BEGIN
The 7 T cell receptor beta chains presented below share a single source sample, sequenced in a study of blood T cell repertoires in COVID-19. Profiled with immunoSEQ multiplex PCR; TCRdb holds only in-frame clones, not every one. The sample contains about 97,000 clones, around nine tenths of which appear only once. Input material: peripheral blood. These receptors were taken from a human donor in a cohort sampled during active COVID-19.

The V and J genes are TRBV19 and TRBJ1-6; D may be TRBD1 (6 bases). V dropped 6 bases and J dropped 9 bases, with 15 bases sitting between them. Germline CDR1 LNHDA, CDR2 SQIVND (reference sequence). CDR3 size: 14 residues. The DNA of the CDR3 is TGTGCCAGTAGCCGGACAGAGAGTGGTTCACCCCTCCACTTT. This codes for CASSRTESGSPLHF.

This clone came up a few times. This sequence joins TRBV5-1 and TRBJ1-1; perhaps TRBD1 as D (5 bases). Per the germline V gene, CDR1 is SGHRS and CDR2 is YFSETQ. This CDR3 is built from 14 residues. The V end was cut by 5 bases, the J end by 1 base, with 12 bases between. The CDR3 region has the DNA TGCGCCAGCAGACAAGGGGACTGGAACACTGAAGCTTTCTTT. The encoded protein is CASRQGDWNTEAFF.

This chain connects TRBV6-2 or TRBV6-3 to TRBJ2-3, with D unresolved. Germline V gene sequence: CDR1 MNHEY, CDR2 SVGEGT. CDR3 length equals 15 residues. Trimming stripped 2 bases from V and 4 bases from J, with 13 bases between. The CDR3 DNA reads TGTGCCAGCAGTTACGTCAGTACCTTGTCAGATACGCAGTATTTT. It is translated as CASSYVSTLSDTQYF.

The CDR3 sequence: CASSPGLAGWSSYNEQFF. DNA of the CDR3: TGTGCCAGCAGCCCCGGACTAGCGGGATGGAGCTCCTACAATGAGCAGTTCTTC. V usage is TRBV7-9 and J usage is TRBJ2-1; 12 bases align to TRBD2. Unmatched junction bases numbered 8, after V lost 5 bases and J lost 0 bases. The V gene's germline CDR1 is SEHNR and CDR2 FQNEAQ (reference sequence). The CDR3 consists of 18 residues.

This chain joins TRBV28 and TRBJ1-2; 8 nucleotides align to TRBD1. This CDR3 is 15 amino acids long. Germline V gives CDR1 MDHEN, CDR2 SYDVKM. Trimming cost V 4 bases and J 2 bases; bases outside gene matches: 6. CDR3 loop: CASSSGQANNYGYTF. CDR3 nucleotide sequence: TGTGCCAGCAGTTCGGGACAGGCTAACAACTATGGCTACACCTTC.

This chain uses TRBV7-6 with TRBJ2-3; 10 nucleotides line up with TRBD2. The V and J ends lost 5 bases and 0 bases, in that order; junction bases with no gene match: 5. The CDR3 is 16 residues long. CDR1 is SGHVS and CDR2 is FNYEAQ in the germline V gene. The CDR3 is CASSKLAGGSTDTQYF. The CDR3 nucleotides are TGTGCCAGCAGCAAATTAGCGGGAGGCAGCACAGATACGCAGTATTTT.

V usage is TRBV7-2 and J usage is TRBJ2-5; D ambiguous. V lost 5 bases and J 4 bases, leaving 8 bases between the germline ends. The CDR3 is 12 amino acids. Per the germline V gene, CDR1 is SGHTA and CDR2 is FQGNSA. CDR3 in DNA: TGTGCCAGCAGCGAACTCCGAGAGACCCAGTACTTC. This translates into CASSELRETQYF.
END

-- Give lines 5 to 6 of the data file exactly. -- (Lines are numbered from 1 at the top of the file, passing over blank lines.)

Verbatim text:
The CDR3 sequence: CASSPGLAGWSSYNEQFF. DNA of the CDR3: TGTGCCAGCAGCCCCGGACTAGCGGGATGGAGCTCCTACAATGAGCAGTTCTTC. V usage is TRBV7-9 and J usage is TRBJ2-1; 12 bases align to TRBD2. Unmatched junction bases numbered 8, after V lost 5 bases and J lost 0 bases. The V gene's germline CDR1 is SEHNR and CDR2 FQNEAQ (reference sequence). The CDR3 consists of 18 residues.

This chain joins TRBV28 and TRBJ1-2; 8 nucleotides align to TRBD1. This CDR3 is 15 amino acids long. Germline V gives CDR1 MDHEN, CDR2 SYDVKM. Trimming cost V 4 bases and J 2 bases; bases outside gene matches: 6. CDR3 loop: CASSSGQANNYGYTF. CDR3 nucleotide sequence: TGTGCCAGCAGTTCGGGACAGGCTAACAACTATGGCTACACCTTC.